Search

Search form

Logo of Phnom Penh Post newspaper Phnom Penh Post - Landmine victims pay respects to late King Father

Landmine victims pay respects to late King Father

Landmine victims pay respects to late King Father

Sok Kosal stepped on a landmine in Battambang province at a young age — so young that Kosal’s mother had to tell her later in life how old she was when it happened. She was five, and the explosive device took off one of her legs above the knee.

When Kosal grew older, she joined the fight to rid Cambodia of anti-personnel mines, cluster munitions and unexploded ordnance. Yesterday, she travelled to Phnom Penh to thank the late King Father Norodom Sihanouk for his contributions to the cause.

“I am a victim of a landmine. It is so hurtful. I do not want to see other Cambodians undergo this,” she said.

One of Sihanouk’s lesser-known credentials was his support in the mid-1990s for activists who lobbied the Cambodian government to sign up to the International Campaign to Ban Land Mines and collected more than 40,000 signatures, including the late King Father’s, in the process.

“He not only signed, he made an announcement to ban anti-personnel landmines, to clear the land, to provide more support for people with disabilities,” said Tun Channareth, who was in his early 20s in 1982 when he lost both his legs after triggering a landmine near the border with Thailand, where he served as a soldier.

Cambodia was one of 122 countries to sign the Mine Ban Treaty in Ottawa, Canada in 1997.

Channareth went on to receive the Nobel Peace Prize on behalf of the international campaign and now works in survivor outreach.

Using wheelchairs and crutches, the small group of landmine victims paid their respects at the Royal Palace, where the King Father’s body has lain in state.

Landmines, unexploded ordnance and cluster munitions planted in Cambodian soil are the results of decades of conflict that began with the civil war in the 1970s, continued through the Khmer Rouge regime from 1975 to 1979, and dragged on well into the guerrilla warfare of the 1990s.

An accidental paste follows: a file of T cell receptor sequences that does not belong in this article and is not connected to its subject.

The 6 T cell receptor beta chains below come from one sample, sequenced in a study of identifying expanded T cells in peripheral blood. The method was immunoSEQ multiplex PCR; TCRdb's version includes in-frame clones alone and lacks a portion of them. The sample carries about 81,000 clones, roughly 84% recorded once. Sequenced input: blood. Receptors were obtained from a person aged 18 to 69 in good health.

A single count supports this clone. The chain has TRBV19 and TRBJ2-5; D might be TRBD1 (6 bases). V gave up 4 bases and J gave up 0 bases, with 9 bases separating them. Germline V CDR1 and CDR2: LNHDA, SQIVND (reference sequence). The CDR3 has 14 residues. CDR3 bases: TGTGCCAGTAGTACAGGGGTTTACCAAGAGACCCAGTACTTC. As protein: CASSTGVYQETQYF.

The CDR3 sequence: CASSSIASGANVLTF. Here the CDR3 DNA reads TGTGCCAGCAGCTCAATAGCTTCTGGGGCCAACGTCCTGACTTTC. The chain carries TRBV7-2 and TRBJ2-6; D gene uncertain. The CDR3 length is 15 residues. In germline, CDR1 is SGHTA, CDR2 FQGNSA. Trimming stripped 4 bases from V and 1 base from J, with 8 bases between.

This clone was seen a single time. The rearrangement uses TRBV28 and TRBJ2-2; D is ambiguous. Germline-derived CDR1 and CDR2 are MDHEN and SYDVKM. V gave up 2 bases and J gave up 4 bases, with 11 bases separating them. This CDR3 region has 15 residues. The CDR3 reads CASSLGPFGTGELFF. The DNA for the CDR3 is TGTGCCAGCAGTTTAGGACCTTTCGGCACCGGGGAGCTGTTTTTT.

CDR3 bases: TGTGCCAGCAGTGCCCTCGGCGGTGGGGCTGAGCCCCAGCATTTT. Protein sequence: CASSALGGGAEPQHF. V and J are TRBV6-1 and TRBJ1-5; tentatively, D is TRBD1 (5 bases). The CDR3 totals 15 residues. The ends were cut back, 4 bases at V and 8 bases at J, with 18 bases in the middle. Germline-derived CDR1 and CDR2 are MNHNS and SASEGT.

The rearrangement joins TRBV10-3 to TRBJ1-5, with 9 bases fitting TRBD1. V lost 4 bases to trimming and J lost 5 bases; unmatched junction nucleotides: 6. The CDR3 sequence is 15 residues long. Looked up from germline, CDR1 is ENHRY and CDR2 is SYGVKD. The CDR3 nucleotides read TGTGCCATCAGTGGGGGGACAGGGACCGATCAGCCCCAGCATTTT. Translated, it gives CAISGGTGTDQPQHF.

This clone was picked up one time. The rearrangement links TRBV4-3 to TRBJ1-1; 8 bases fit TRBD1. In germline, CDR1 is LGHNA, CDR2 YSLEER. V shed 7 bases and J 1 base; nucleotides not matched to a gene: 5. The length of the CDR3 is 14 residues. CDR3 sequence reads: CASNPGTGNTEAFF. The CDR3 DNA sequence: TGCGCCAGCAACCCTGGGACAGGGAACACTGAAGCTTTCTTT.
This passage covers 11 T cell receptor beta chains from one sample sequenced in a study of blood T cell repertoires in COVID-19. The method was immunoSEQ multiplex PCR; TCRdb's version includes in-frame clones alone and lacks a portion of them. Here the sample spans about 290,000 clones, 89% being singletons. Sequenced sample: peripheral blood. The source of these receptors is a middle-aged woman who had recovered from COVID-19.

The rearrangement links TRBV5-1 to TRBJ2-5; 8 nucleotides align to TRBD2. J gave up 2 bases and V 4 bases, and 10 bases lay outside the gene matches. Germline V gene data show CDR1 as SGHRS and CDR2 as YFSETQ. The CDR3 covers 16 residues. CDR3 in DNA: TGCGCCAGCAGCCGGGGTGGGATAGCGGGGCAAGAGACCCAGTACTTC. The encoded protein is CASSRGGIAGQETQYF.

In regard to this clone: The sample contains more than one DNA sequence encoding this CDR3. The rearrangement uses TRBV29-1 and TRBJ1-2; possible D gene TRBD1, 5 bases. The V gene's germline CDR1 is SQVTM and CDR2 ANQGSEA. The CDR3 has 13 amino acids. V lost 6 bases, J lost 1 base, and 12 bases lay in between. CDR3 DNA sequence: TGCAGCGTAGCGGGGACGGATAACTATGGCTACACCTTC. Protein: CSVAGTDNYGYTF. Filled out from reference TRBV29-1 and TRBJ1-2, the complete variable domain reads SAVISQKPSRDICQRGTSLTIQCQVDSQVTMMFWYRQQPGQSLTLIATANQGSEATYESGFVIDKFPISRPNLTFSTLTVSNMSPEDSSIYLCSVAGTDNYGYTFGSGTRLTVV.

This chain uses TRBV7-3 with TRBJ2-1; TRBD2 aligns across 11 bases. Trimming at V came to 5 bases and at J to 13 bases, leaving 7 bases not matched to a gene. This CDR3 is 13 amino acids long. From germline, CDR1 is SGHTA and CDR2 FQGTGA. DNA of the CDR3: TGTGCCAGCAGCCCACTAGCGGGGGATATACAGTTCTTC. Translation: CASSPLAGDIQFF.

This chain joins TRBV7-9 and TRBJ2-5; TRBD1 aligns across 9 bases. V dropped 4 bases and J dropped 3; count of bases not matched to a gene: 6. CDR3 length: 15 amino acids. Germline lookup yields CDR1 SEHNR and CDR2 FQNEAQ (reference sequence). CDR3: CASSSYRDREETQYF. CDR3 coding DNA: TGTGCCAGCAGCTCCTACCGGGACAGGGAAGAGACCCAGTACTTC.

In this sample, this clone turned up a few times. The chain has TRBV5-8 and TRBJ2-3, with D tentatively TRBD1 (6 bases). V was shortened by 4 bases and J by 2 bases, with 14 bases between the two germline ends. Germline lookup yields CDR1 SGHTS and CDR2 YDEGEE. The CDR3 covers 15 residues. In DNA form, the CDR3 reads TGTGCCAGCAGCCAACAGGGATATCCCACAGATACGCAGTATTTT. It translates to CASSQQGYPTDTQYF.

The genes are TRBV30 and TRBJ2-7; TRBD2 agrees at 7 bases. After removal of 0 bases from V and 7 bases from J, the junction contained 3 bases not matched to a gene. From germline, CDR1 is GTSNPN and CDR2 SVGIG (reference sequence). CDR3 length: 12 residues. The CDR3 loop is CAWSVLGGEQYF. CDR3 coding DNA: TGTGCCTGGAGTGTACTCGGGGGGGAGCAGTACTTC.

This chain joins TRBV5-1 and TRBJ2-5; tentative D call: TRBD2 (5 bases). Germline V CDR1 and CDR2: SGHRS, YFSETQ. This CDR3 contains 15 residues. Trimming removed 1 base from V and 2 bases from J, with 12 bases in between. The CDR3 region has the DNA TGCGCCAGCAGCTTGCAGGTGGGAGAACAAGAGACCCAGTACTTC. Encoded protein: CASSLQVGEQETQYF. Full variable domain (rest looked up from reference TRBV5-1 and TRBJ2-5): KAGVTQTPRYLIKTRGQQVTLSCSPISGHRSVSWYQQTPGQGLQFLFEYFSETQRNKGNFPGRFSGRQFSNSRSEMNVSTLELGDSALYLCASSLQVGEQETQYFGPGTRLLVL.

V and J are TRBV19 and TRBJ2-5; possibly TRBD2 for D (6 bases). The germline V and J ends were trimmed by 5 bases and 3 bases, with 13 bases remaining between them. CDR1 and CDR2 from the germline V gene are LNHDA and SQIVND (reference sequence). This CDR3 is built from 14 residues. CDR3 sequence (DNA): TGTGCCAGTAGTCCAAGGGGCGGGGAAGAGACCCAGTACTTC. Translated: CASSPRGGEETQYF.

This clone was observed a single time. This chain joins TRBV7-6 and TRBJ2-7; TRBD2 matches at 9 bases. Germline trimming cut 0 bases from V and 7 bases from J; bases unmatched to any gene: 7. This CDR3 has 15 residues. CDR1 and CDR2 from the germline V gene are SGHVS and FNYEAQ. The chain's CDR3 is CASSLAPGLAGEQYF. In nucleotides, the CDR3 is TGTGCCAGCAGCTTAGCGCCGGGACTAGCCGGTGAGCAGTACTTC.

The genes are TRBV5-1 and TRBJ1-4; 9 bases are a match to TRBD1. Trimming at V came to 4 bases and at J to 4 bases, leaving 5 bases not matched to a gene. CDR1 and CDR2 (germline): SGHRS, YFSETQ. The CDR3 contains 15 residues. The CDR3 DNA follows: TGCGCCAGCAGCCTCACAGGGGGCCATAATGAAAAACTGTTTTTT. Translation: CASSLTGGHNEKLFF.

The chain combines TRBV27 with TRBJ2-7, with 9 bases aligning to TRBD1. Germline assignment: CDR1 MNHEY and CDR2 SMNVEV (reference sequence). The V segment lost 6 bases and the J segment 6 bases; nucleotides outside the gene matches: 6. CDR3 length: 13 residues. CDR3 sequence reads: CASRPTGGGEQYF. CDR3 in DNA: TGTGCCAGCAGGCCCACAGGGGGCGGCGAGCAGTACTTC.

Heng Ratana, director-general of the Cambodian Mine Action Centre, said his organisation had destroyed 3.5 million mines since 1992.

To contact the reporter on this story: Sen David at [email protected]
Joe Freeman at [email protected]

RECOMMENDED STORIES

  • Breaking: PM says prominent human rights NGO ‘must close’

    Prime Minister Hun Sen has instructed the Interior Ministry to investigate the Cambodian Center for Human Rights (CCHR) and potentially close it “because they follow foreigners”, appearing to link the rights group to the opposition Cambodia National Rescue Party's purported “revolution”. The CNRP - the

  • Rainsy and Sokha ‘would already be dead’: PM

    Prime Minister Hun Sen on Sunday appeared to suggest he would have assassinated opposition leaders Sam Rainsy and Kem Sokha had he known they were promising to “organise a new government” in the aftermath of the disputed 2013 national elections. In a clip from his speech

  • Massive ceremony at Angkor Wat will show ‘Cambodia not in anarchy’: PM

    Government officials, thousands of monks and Prime Minister Hun Sen himself will hold a massive prayer ceremony at Angkor Wat in early December to highlight the Kingdom’s continuing “peace, independence and political stability”, a spectacle observers said was designed to disguise the deterioration of

  • PM tells workers CNRP is to blame for any sanctions

    In a speech to workers yesterday, Prime Minister Hun Sen pinned the blame for any damage inflicted on Cambodia’s garment industry by potential economic sanctions squarely on the opposition party. “You must remember clearly that if the purchase orders are reduced, it is all